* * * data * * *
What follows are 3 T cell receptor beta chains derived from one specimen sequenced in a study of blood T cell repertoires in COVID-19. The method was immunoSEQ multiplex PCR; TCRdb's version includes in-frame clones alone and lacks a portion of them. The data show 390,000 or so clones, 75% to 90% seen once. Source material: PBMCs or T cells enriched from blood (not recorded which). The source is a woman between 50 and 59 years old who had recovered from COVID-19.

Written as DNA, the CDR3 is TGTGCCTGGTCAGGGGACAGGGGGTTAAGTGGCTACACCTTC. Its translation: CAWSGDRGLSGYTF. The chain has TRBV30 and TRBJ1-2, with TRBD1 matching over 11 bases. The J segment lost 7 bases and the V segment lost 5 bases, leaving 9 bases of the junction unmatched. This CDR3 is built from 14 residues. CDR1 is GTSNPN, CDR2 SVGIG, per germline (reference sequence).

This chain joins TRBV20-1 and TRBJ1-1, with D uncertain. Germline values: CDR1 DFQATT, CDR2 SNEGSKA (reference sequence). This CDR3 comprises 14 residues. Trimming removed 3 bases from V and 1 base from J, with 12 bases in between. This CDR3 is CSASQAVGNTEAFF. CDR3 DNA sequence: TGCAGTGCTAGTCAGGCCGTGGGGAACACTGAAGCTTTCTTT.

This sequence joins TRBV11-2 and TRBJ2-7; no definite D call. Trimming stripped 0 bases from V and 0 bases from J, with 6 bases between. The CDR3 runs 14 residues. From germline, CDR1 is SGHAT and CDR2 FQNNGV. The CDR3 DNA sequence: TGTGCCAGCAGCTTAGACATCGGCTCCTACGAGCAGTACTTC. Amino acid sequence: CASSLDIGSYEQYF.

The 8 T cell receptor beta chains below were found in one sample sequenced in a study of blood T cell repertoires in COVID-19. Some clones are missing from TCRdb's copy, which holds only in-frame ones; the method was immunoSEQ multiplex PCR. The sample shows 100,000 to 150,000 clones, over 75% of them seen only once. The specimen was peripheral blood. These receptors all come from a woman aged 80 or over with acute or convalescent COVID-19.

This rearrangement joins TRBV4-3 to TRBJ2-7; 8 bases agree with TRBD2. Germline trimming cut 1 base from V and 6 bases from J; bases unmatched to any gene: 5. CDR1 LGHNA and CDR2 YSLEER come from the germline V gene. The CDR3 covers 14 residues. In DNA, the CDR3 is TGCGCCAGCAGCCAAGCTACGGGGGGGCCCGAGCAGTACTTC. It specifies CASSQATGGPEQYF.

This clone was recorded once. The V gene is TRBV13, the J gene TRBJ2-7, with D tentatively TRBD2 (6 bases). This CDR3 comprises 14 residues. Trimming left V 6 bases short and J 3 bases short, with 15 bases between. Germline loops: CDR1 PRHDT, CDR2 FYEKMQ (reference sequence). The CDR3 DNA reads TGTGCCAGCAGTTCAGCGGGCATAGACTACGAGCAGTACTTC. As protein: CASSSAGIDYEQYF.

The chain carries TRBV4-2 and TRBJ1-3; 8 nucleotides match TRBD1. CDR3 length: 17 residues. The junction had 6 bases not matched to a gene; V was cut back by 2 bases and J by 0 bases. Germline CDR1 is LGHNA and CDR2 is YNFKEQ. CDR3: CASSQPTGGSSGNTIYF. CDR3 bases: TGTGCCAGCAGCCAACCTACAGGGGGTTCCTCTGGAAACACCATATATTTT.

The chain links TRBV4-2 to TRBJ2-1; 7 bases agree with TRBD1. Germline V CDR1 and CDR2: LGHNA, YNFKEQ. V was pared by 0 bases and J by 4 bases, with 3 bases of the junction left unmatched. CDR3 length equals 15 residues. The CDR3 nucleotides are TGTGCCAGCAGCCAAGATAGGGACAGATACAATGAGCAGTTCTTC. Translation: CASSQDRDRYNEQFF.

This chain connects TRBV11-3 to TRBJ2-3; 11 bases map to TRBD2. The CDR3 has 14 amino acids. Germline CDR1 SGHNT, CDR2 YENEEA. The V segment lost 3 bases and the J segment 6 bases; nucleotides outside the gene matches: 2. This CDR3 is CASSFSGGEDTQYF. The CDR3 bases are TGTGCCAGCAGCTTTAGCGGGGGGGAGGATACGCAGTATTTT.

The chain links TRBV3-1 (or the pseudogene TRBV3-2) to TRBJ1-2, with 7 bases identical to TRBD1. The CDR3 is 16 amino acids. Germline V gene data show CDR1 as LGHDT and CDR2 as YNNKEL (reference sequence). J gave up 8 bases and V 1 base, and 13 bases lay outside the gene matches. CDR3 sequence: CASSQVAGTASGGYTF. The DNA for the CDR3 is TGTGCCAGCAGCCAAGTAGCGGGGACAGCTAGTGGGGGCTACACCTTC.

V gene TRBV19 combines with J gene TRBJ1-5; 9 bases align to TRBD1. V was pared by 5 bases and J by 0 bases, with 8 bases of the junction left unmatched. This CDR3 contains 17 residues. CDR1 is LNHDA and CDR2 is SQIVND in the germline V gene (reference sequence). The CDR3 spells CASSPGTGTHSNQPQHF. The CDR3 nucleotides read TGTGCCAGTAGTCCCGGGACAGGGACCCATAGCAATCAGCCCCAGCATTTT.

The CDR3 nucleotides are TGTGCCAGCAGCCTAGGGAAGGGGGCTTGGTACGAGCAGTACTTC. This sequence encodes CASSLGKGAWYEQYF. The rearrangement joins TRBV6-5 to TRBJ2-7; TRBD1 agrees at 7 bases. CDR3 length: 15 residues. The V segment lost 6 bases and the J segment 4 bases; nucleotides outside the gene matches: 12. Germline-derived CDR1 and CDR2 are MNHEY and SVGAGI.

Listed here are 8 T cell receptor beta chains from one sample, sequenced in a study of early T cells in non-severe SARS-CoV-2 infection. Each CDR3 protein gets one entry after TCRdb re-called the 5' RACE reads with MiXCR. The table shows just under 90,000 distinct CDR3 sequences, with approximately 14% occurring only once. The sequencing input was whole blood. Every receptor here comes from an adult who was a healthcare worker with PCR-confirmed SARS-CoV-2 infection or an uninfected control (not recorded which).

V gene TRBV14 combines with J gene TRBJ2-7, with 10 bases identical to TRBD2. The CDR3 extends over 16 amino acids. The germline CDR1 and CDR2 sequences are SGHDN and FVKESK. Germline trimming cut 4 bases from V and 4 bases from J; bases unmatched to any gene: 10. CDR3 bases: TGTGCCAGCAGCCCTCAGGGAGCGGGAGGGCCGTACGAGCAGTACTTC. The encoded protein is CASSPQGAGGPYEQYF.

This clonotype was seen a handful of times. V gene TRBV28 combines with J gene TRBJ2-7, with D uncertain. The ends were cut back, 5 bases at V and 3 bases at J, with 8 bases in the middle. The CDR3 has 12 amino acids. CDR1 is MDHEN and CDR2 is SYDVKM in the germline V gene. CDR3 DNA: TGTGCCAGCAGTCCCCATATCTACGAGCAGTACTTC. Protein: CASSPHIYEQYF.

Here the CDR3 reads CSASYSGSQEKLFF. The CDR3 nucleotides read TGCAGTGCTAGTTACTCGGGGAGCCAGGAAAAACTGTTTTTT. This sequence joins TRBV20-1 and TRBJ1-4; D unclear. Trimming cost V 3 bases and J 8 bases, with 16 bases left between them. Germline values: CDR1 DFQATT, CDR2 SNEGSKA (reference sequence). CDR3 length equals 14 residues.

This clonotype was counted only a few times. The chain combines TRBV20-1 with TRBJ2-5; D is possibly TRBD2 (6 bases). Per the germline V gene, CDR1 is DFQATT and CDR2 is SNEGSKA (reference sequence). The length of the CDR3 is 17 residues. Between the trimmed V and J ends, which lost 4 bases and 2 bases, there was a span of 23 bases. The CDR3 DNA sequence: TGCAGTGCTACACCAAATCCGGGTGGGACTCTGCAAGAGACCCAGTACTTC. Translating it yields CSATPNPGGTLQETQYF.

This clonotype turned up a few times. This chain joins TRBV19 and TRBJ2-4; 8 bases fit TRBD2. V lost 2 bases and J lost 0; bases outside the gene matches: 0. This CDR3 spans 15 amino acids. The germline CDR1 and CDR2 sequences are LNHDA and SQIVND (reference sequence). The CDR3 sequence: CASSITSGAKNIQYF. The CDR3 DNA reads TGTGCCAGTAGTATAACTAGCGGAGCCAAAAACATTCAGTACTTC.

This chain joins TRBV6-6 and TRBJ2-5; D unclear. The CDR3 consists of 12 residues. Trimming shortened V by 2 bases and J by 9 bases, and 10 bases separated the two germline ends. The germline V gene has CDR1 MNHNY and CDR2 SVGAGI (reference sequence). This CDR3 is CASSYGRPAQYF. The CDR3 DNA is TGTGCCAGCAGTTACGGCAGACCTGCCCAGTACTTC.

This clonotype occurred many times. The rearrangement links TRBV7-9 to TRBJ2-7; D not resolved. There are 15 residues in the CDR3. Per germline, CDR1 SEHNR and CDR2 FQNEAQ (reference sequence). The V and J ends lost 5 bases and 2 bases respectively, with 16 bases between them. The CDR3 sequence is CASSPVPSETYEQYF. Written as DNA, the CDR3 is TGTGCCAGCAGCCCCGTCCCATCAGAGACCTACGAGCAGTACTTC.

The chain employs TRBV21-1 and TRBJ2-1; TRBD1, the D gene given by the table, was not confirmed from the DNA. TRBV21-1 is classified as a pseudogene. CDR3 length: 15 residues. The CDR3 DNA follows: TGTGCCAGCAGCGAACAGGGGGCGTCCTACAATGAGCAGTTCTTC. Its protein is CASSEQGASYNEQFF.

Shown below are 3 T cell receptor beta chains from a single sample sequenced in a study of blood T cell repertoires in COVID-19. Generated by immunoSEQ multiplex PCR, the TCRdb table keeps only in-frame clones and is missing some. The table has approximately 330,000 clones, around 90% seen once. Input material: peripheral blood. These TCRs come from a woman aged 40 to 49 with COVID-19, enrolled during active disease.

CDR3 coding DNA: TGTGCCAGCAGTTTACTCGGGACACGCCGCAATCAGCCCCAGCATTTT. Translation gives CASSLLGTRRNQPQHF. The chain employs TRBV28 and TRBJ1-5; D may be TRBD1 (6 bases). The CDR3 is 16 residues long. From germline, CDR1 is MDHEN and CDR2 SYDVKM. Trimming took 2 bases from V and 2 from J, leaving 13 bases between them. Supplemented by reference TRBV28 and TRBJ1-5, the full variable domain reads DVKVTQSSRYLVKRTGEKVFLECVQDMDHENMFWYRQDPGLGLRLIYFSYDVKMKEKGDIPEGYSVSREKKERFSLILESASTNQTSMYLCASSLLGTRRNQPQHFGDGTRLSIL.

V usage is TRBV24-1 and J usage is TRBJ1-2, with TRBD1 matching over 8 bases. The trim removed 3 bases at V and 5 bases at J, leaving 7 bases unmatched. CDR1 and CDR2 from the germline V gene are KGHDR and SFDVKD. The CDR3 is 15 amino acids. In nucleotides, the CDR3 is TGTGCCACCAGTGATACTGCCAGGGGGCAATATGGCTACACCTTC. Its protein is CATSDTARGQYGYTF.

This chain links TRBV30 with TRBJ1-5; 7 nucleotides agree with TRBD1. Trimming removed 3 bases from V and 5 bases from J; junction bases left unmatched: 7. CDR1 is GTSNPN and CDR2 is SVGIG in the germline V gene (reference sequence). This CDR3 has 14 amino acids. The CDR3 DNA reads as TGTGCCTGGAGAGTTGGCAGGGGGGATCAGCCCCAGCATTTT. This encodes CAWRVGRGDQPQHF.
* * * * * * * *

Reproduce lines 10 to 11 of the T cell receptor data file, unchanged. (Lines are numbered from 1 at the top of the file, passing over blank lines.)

This chain connects TRBV11-3 to TRBJ2-3; 11 bases map to TRBD2. The CDR3 has 14 amino acids. Germline CDR1 SGHNT, CDR2 YENEEA. The V segment lost 3 bases and the J segment 6 bases; nucleotides outside the gene matches: 2. This CDR3 is CASSFSGGEDTQYF. The CDR3 bases are TGTGCCAGCAGCTTTAGCGGGGGGGAGGATACGCAGTATTTT.

The chain links TRBV3-1 (or the pseudogene TRBV3-2) to TRBJ1-2, with 7 bases identical to TRBD1. The CDR3 is 16 amino acids. Germline V gene data show CDR1 as LGHDT and CDR2 as YNNKEL (reference sequence). J gave up 8 bases and V 1 base, and 13 bases lay outside the gene matches. CDR3 sequence: CASSQVAGTASGGYTF. The DNA for the CDR3 is TGTGCCAGCAGCCAAGTAGCGGGGACAGCTAGTGGGGGCTACACCTTC.